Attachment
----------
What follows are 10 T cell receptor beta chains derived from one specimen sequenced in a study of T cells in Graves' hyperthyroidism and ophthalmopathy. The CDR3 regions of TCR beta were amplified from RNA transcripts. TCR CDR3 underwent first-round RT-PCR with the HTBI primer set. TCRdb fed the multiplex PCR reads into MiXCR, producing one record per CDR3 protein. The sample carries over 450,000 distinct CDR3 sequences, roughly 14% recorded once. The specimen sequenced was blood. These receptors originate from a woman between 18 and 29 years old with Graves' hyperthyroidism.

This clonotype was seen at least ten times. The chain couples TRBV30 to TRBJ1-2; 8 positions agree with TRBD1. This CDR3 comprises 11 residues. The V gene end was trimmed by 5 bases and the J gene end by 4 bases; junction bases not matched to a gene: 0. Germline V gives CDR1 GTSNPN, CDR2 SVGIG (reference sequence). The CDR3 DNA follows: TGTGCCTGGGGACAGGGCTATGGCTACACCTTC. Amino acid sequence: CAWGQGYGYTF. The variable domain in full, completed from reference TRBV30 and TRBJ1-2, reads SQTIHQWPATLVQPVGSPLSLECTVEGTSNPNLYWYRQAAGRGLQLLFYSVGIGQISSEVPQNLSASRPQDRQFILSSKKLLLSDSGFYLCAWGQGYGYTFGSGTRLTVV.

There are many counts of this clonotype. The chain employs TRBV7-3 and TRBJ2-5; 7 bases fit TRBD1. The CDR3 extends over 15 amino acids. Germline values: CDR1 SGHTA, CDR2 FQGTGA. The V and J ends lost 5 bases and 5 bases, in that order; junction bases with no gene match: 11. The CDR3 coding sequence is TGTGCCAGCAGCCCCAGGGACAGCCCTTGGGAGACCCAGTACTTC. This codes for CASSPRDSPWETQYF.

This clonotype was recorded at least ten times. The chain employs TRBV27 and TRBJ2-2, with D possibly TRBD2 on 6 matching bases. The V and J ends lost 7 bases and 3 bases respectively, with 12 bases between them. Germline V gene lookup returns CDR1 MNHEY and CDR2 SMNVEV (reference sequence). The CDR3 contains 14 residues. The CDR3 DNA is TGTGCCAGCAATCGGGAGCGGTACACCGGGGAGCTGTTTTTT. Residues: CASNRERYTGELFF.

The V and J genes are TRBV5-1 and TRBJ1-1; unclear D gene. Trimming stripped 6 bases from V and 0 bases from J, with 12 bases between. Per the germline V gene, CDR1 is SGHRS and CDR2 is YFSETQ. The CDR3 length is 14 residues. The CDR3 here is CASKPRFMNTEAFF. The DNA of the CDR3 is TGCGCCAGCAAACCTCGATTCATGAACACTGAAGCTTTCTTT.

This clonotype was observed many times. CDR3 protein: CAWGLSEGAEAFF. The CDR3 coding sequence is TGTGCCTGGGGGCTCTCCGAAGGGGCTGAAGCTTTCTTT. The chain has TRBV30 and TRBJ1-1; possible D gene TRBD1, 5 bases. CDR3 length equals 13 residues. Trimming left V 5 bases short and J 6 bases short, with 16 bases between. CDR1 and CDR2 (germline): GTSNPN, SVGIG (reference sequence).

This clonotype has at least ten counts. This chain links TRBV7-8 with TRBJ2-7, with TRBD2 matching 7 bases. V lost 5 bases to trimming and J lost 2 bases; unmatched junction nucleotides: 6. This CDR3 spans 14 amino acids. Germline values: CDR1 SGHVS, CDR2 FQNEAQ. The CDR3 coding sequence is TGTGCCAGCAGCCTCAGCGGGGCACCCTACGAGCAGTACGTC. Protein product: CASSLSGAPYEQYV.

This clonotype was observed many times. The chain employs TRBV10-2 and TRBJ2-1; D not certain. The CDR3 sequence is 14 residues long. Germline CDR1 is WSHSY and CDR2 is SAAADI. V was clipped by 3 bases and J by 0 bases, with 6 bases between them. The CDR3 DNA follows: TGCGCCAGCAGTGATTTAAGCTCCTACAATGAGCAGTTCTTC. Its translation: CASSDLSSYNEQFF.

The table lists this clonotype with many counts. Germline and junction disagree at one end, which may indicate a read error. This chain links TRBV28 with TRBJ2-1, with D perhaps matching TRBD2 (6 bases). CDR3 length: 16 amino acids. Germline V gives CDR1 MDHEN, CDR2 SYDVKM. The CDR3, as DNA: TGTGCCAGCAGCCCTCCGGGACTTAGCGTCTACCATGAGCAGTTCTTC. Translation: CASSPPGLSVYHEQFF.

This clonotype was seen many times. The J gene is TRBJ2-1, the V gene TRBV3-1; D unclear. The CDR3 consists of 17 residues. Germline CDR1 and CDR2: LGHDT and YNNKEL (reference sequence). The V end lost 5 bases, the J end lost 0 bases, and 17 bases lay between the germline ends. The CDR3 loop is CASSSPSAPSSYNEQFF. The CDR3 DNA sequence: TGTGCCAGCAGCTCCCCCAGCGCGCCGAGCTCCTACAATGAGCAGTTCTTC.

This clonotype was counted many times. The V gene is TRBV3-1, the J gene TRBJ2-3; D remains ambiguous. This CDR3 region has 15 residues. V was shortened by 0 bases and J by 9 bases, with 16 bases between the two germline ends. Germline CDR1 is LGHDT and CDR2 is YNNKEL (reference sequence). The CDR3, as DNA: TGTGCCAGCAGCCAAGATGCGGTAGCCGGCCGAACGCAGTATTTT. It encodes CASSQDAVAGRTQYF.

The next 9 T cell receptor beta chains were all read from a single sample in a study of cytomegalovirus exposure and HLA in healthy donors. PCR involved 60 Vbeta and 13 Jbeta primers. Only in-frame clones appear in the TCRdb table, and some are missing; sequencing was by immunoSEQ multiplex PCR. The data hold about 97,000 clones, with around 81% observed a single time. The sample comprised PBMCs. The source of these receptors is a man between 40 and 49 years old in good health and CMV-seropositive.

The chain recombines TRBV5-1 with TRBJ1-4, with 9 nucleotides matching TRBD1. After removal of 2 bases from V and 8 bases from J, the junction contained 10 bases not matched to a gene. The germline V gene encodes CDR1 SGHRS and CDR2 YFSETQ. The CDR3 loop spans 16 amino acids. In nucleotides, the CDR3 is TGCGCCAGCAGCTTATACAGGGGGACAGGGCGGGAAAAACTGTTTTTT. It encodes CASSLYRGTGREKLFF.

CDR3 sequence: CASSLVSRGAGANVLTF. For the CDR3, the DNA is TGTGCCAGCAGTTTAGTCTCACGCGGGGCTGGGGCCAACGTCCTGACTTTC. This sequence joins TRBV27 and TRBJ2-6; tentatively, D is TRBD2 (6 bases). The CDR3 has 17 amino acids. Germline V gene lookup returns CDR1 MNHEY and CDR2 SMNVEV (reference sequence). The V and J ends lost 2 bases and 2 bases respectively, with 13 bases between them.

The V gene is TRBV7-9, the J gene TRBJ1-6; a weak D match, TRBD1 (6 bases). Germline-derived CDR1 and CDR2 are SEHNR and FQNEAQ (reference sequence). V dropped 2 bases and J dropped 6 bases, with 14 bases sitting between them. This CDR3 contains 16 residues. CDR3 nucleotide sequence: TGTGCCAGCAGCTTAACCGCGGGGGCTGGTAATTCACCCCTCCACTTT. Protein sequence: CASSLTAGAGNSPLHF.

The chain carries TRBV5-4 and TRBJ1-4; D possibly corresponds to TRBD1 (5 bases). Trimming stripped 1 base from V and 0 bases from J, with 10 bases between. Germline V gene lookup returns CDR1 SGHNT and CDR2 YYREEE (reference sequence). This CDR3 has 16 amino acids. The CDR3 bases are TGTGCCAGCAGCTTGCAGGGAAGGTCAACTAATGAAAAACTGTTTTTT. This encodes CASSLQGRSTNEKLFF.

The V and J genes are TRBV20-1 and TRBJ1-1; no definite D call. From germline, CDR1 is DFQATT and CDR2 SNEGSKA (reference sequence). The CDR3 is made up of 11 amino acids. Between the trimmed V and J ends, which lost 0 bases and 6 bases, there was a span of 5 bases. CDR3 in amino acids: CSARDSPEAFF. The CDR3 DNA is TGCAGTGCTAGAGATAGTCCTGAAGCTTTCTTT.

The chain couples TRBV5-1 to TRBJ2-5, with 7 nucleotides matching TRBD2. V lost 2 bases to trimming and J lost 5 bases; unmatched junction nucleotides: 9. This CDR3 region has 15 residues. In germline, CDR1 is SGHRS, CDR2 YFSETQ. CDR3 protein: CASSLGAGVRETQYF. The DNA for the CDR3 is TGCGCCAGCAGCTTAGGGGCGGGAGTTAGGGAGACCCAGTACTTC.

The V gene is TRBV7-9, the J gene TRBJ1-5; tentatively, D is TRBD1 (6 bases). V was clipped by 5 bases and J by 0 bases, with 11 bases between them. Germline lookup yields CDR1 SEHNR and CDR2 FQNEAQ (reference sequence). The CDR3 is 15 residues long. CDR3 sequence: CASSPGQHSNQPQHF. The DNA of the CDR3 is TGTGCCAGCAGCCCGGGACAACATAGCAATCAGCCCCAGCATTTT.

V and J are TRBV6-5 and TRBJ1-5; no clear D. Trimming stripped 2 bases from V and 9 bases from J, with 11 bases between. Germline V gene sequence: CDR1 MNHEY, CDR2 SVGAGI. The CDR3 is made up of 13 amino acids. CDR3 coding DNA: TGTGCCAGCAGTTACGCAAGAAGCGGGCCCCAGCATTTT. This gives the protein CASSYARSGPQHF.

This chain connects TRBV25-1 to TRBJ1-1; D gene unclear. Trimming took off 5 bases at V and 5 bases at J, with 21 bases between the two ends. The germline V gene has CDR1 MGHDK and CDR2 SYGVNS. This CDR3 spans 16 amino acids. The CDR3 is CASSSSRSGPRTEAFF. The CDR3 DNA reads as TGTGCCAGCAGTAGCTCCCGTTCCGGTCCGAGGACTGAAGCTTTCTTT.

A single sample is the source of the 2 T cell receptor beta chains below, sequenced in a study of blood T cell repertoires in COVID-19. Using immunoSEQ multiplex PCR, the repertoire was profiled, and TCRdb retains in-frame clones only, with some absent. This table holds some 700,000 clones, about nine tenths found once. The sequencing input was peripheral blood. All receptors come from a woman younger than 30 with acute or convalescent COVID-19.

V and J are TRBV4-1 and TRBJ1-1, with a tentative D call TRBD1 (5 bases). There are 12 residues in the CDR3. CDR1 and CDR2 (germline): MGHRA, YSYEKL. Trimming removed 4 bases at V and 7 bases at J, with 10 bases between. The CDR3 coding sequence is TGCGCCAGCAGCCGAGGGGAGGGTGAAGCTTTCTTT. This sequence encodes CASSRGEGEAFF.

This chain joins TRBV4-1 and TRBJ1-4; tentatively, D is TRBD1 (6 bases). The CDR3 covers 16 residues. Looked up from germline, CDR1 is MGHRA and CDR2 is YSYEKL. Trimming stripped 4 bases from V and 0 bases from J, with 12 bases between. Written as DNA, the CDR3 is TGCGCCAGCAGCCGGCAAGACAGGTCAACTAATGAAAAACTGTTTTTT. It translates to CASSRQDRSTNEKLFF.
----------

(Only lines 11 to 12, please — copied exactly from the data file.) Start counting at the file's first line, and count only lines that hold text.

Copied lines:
This clonotype was counted many times. The V gene is TRBV3-1, the J gene TRBJ2-3; D remains ambiguous. This CDR3 region has 15 residues. V was shortened by 0 bases and J by 9 bases, with 16 bases between the two germline ends. Germline CDR1 is LGHDT and CDR2 is YNNKEL (reference sequence). The CDR3, as DNA: TGTGCCAGCAGCCAAGATGCGGTAGCCGGCCGAACGCAGTATTTT. It encodes CASSQDAVAGRTQYF.

The next 9 T cell receptor beta chains were all read from a single sample in a study of cytomegalovirus exposure and HLA in healthy donors. PCR involved 60 Vbeta and 13 Jbeta primers. Only in-frame clones appear in the TCRdb table, and some are missing; sequencing was by immunoSEQ multiplex PCR. The data hold about 97,000 clones, with around 81% observed a single time. The sample comprised PBMCs. The source of these receptors is a man between 40 and 49 years old in good health and CMV-seropositive.